Ergonomics is the science and practice of designing tasks and workplaces to accommodate human capabilities and limitations.
The ergonomic process involves evaluating equipment, tools, tasks, and work environments to identify and control physical risk factors that can lead to musculoskeletal disorders and computer vision syndrome.
Physical risk factors include:
- Repetitive motions
- Awkward and static postures
- High hand forces
- Mechanical/contact stress
- Stress to the visual system
- Manual material handling (lifting, lowering, pushing, and pulling)
Physical risk factors can be controlled by applying ergonomic principles when designing, modifying and/or adjusting equipment, tools, tasks, and the work environment to fit the employee.
Ergonomic principles apply to office, laboratory, industrial, agricultural, and all other work environments.
The purpose of this policy and procedure is to:
- Prevent musculoskeletal disorders and computer vision syndrome
- Ensure early intervention once a musculoskeletal disorder or computer vision syndrome has been reported.
Environmental Health and Safety (EH&S) is available to conduct ergonomic evaluations when:
- New work spaces are designed
- Requested by an employee's supervisor
- Requested by an employee
- Significant changes occur in equipment, tools, and/or tasks
- An employee reports symptoms consistent with musculoskeletal disorders and/or computer vision syndrome
Contact the campus EH&S office to schedule an ergonomic evaluation. See EH&S below for contact information.
EH&S offers training classes in the following areas:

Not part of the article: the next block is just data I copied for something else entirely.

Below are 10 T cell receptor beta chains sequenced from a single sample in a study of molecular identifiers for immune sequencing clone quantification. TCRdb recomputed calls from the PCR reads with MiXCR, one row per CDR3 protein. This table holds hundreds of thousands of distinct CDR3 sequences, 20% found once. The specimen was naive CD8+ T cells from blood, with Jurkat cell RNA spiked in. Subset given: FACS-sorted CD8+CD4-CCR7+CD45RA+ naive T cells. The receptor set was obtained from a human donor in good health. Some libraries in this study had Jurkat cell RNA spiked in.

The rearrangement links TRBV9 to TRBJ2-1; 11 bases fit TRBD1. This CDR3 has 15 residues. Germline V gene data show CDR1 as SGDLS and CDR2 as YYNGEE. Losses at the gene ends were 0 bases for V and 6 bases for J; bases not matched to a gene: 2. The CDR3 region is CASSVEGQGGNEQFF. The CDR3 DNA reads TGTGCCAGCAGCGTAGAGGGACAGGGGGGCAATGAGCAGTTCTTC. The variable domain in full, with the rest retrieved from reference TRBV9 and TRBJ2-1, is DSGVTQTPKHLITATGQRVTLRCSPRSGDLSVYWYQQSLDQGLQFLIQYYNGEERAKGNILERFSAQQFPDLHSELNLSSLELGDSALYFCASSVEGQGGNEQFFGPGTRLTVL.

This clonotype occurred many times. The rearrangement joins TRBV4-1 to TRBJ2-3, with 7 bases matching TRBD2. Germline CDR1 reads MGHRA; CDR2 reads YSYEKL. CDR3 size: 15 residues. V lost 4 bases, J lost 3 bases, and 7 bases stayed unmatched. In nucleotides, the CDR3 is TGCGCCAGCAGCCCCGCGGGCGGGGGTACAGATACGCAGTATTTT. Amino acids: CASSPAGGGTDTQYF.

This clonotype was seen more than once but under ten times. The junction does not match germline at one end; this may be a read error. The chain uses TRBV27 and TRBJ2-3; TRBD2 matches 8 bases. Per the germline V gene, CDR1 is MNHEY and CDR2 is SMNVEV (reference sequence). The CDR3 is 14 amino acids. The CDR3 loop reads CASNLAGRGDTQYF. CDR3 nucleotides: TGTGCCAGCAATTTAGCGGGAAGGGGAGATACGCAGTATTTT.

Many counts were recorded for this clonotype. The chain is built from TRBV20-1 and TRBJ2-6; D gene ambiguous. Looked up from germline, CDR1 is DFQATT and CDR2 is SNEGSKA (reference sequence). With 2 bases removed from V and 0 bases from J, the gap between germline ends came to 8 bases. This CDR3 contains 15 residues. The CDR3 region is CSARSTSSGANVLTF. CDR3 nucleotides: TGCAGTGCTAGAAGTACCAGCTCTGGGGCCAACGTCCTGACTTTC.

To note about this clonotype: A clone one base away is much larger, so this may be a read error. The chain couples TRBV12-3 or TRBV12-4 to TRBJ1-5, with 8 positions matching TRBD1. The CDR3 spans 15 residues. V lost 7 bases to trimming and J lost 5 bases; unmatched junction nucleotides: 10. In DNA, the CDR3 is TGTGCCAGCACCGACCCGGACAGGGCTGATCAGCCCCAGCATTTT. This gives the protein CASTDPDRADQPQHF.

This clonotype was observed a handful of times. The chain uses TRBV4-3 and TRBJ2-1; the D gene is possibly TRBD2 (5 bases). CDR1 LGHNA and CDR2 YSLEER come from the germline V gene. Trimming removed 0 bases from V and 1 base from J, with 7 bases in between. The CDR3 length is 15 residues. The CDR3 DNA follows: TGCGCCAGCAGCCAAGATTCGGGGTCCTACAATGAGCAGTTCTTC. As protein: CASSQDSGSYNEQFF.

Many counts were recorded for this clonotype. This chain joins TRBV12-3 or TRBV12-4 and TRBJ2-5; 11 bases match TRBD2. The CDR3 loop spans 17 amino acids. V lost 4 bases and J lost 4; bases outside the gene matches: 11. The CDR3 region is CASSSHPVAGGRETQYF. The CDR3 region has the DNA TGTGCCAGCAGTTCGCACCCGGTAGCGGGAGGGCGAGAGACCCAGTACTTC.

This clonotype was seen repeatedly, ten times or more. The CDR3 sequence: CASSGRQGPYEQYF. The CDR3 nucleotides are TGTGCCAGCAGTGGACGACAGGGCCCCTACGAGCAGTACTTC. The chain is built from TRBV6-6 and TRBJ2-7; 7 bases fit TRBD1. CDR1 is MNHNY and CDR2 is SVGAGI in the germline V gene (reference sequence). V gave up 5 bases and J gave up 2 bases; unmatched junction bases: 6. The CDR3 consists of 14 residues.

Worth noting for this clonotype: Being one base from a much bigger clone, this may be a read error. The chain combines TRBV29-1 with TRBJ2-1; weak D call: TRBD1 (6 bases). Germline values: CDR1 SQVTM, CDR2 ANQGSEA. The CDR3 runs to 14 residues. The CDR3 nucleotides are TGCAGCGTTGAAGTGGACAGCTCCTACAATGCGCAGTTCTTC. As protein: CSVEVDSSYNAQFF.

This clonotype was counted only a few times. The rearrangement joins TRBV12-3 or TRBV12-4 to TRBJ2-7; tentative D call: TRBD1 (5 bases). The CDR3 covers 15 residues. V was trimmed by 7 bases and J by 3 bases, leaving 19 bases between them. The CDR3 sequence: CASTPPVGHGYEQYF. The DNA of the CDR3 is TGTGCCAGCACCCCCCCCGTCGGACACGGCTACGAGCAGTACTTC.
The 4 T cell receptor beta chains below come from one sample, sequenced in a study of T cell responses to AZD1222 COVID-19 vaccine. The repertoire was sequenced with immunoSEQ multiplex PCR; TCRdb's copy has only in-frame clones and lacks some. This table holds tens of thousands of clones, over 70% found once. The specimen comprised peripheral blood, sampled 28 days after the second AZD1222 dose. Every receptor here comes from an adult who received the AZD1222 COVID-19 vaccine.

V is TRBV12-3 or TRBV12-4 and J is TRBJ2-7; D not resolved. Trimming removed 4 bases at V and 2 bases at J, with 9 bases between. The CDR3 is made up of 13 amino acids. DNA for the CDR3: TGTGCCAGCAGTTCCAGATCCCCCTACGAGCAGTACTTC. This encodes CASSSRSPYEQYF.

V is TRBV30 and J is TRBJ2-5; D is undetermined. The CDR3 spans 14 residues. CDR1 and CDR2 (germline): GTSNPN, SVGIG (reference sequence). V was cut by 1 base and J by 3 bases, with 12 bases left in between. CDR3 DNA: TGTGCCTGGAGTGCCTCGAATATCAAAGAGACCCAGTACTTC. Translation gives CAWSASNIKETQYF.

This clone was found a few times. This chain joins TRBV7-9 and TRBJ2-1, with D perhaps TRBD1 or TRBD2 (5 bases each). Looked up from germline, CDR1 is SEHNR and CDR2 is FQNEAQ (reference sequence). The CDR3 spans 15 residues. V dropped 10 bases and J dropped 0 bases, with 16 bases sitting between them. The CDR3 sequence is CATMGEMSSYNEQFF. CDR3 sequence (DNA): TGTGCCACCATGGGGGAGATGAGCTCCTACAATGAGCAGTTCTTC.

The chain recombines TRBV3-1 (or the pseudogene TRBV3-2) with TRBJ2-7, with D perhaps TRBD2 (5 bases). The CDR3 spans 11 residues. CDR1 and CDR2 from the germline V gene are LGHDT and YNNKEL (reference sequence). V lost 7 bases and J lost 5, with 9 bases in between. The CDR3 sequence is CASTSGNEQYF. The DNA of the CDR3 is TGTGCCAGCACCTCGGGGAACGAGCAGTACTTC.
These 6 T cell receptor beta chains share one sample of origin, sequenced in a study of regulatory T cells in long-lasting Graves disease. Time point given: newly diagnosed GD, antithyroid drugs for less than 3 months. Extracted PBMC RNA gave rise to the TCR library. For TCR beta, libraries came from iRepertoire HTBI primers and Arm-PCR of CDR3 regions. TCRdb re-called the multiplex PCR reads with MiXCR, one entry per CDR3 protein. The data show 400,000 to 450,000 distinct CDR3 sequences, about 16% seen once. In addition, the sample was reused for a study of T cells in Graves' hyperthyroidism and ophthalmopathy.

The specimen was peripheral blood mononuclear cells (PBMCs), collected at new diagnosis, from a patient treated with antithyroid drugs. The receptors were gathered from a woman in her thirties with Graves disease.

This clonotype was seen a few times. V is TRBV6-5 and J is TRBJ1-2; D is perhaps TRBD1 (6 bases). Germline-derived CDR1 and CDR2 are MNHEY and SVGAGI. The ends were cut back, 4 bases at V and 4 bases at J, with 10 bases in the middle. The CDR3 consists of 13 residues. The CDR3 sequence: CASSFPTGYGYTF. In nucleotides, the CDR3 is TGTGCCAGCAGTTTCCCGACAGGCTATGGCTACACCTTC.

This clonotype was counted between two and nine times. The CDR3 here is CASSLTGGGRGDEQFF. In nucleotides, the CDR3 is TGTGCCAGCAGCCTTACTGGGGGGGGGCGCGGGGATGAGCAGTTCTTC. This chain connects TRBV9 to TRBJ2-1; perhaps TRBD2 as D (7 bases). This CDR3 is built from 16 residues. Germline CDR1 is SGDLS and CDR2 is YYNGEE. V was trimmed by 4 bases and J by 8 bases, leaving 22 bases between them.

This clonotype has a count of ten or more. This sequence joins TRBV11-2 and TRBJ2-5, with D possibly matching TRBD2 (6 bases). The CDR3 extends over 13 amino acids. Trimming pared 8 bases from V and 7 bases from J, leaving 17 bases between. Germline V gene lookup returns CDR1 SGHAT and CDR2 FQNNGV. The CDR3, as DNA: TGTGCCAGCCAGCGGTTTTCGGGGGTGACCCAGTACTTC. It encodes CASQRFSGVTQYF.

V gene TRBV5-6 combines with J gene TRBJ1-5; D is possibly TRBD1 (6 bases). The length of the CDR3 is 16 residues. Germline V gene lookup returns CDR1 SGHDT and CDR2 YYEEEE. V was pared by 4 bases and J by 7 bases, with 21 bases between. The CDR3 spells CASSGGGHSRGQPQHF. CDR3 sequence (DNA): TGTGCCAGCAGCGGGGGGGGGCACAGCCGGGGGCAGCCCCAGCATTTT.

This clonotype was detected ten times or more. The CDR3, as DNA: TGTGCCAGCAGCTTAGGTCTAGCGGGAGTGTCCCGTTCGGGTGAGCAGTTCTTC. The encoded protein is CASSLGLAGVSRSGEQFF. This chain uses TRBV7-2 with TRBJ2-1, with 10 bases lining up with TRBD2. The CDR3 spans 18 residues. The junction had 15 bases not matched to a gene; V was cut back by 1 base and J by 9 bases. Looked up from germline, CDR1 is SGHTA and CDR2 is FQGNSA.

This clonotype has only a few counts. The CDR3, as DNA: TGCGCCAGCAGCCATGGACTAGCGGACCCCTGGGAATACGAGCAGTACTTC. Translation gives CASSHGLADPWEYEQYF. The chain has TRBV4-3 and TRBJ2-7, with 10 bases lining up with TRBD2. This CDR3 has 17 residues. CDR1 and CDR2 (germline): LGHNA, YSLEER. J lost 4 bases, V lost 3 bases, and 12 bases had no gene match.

- Computer workstation ergonomics (offices)
- Manual material handling (lifting, lower, pushing, and pulling)
- Laboratory ergonomics
- Custodial ergonomics
- Other topics upon request
NOTE: Training classes vary by campus. Contact EH&S for information on what is offered at specific locations (see EH&S below).
REPORTING MUSCULOSKELETAL DISORDERS AND COMPUTER VISION SYNDROME
Musculoskeletal disorders are soft-tissue injuries to muscles, tendons, ligaments, cartilage, blood vessels and nerves. Symptoms might include chronic discomfort, fatigue, pain, swelling, stiffness, burning, numbness, tingling, and limited range of motion of the fingers, hands, wrists, elbows, knees, neck, and back.
Computer vision syndrome is a collection of symptoms associated with viewing a computer monitor for prolonged periods of time. Symptoms might include burning, itchy, watery or dry eyes; eyestrain/blurred vision; headaches, and neck and back aches.
Employees experiencing symptoms consistent with musculoskeletal disorders and/or computer vision syndrome are:
- To report the symptoms to their immediate supervisor.
- Encouraged to contact EH&S for an ergonomic evaluation.
Supervisors, upon notification of potential musculoskeletal disorders and/or computer vision syndrome, are:
- To complete an Incident Report. See 2.24.
- Encouraged to contact EH&S to schedule an ergonomic evaluation.
Contact the following departments for additional ergonomic information and assistance.
The EH&S publication Office Ergonomics--Adjusting Your Environment contains steps to assist employees in setting-up their computer workstations. This publication and other ergonomic related information are available at the EH&S Ergonomics website at:
EH&S personnel at each of the four campuses is available to perform ergonomic evaluations and training sessions.
For evaluation and training assistance, contact:
- WSU Pullman EH&S; telephone 509-335-3041
- WSU Spokane EH&S Coordinator; telephone 509-368-6699
- WSU Tri-Cities EH&S Coordinator; telephone 509-372-7163
- WSU Vancouver EH&S Coordinator; telephone 360-546-9706
For ergonomic chair trial and acquisition on the Pullman campus, contact University Stores; telephone 509-335-4592.